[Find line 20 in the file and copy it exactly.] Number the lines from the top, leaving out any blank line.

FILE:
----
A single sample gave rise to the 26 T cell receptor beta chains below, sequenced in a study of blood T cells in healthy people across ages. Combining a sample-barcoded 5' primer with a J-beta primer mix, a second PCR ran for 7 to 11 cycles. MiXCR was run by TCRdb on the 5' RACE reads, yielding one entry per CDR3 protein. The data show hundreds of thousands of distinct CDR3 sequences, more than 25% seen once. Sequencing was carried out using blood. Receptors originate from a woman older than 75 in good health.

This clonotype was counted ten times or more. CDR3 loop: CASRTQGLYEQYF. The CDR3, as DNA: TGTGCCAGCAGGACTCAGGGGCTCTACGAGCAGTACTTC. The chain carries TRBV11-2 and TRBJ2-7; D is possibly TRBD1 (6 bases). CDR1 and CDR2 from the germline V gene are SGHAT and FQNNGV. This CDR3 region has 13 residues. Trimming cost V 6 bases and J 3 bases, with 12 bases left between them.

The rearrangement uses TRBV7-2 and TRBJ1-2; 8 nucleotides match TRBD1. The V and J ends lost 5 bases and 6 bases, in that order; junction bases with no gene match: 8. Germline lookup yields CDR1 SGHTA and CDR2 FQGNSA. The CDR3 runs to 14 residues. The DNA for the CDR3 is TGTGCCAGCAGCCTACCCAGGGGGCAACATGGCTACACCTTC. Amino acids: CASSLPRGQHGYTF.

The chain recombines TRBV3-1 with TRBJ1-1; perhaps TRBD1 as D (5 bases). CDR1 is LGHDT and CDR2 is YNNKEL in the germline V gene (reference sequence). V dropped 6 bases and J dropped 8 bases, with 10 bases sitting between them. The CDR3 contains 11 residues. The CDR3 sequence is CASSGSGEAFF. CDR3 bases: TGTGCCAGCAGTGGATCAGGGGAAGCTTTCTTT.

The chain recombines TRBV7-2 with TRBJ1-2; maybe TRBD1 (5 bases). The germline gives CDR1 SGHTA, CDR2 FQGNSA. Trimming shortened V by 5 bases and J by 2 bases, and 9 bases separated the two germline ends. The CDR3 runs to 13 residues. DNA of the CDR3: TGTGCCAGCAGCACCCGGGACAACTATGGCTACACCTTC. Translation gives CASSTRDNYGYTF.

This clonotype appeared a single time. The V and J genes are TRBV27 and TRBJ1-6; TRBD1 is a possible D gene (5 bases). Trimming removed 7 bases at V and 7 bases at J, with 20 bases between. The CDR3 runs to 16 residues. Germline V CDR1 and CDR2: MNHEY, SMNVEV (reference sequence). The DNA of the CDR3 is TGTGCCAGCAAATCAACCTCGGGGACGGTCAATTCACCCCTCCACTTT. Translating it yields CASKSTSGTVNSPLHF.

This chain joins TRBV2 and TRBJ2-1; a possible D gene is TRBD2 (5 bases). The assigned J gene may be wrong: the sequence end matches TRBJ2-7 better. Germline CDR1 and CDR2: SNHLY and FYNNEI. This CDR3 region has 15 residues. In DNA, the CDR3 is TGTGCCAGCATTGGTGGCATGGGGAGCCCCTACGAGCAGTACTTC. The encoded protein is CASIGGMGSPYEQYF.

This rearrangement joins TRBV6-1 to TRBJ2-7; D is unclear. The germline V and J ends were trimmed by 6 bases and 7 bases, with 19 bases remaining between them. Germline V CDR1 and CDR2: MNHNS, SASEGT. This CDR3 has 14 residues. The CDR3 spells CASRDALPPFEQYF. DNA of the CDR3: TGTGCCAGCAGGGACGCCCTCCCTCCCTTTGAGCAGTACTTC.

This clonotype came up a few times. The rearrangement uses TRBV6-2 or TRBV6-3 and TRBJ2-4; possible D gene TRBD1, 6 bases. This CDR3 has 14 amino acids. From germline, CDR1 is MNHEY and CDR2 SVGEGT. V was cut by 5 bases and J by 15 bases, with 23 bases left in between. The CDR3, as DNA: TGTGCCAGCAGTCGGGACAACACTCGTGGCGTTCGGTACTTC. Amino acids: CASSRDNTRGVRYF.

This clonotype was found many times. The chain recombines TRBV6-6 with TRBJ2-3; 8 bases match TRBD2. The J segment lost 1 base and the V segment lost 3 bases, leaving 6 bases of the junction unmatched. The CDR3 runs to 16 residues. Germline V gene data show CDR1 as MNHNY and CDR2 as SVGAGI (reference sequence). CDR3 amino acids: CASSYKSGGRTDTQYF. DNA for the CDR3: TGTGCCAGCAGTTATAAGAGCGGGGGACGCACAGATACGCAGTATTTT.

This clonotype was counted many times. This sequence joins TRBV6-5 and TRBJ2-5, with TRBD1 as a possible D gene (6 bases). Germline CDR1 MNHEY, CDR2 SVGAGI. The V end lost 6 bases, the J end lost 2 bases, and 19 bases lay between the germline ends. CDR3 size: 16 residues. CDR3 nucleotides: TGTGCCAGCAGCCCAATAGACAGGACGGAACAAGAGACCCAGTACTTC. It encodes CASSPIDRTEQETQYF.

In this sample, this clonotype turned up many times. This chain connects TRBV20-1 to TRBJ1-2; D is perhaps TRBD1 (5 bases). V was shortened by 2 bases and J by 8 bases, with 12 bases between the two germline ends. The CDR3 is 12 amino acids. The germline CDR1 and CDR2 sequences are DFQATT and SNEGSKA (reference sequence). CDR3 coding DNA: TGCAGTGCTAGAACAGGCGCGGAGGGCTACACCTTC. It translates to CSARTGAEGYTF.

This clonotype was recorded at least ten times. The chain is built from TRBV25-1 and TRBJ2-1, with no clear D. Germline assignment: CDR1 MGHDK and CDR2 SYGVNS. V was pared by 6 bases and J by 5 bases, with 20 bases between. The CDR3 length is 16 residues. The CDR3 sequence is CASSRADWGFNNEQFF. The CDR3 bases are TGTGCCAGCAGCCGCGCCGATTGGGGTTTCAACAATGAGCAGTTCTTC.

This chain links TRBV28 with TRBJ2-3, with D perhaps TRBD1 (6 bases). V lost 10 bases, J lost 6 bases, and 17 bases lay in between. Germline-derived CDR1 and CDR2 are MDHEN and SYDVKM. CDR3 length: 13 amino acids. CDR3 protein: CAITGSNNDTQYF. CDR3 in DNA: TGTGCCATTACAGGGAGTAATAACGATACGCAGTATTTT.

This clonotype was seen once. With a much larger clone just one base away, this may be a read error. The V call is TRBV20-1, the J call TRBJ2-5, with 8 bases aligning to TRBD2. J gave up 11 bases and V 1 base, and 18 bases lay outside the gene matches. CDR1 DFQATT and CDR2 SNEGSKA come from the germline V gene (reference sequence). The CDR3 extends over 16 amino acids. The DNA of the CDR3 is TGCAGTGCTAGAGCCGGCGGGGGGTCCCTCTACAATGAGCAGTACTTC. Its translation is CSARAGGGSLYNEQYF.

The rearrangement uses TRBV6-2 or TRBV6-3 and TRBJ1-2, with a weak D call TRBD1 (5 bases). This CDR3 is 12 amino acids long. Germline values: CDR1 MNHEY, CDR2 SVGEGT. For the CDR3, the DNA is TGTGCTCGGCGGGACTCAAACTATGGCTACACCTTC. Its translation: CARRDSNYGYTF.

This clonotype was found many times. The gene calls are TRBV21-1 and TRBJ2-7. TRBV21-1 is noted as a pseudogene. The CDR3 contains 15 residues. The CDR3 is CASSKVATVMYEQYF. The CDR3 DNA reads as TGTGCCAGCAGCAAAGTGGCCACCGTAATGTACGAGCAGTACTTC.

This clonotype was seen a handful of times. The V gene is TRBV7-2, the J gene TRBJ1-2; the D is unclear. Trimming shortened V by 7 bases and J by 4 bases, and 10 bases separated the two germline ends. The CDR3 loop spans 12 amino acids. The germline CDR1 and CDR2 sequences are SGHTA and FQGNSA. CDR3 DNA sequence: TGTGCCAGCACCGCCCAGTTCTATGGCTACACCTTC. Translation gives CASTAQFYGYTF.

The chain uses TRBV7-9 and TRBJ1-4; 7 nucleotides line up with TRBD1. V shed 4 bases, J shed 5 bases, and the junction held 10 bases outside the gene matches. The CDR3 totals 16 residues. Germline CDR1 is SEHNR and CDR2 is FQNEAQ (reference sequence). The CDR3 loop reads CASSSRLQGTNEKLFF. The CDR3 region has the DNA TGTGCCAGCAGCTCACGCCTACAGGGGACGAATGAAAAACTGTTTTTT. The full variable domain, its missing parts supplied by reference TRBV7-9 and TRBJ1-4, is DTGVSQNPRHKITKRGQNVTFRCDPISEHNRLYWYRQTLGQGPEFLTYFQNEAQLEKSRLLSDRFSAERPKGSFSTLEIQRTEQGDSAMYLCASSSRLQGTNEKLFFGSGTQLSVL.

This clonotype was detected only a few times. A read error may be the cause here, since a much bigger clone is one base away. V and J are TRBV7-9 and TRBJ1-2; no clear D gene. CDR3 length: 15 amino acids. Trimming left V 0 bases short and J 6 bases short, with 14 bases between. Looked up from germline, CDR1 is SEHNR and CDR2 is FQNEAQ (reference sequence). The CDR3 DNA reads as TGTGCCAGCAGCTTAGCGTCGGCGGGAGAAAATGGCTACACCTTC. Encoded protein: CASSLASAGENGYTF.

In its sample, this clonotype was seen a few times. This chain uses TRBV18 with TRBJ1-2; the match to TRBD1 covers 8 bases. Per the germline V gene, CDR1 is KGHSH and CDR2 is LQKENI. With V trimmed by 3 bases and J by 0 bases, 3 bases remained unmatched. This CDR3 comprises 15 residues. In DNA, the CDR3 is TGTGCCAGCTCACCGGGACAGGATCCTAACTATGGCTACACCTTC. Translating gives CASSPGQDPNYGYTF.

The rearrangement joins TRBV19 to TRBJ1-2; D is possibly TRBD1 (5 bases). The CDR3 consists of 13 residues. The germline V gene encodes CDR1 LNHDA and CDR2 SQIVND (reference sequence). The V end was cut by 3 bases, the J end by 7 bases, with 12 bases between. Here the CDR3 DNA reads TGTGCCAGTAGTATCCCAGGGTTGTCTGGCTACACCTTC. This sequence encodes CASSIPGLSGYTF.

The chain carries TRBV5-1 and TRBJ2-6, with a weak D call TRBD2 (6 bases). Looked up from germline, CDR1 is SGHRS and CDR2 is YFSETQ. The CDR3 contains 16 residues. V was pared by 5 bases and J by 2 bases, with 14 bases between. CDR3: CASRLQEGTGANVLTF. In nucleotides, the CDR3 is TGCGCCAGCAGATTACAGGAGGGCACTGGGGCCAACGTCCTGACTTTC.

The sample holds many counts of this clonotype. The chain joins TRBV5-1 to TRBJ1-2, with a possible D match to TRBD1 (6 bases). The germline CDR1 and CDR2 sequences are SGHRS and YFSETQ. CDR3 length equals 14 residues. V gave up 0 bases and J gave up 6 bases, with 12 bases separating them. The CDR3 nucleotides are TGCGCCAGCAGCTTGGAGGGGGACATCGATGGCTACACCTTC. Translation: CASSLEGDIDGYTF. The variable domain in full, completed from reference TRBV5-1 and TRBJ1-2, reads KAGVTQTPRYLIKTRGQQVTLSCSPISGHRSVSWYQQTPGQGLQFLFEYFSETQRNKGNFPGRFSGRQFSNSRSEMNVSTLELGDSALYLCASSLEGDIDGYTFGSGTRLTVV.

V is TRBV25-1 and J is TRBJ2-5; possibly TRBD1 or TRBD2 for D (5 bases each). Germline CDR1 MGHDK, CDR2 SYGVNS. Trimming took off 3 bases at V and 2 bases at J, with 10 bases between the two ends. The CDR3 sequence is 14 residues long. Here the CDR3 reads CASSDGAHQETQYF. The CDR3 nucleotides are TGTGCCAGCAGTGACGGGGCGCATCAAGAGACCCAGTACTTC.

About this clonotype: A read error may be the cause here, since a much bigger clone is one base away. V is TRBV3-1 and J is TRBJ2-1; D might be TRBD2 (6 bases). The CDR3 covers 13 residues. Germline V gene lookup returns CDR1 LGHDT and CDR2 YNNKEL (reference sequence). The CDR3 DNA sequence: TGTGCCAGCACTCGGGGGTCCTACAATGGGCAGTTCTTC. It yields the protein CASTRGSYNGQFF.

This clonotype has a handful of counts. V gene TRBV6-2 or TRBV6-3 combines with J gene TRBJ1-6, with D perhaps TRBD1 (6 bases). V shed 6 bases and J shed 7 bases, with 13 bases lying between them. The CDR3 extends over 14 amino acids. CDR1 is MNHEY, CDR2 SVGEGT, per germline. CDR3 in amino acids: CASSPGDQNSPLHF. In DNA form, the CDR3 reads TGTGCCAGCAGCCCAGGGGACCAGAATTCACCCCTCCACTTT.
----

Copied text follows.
This clonotype was detected only a few times. A read error may be the cause here, since a much bigger clone is one base away. V and J are TRBV7-9 and TRBJ1-2; no clear D gene. CDR3 length: 15 amino acids. Trimming left V 0 bases short and J 6 bases short, with 14 bases between. Looked up from germline, CDR1 is SEHNR and CDR2 is FQNEAQ (reference sequence). The CDR3 DNA reads as TGTGCCAGCAGCTTAGCGTCGGCGGGAGAAAATGGCTACACCTTC. Encoded protein: CASSLASAGENGYTF.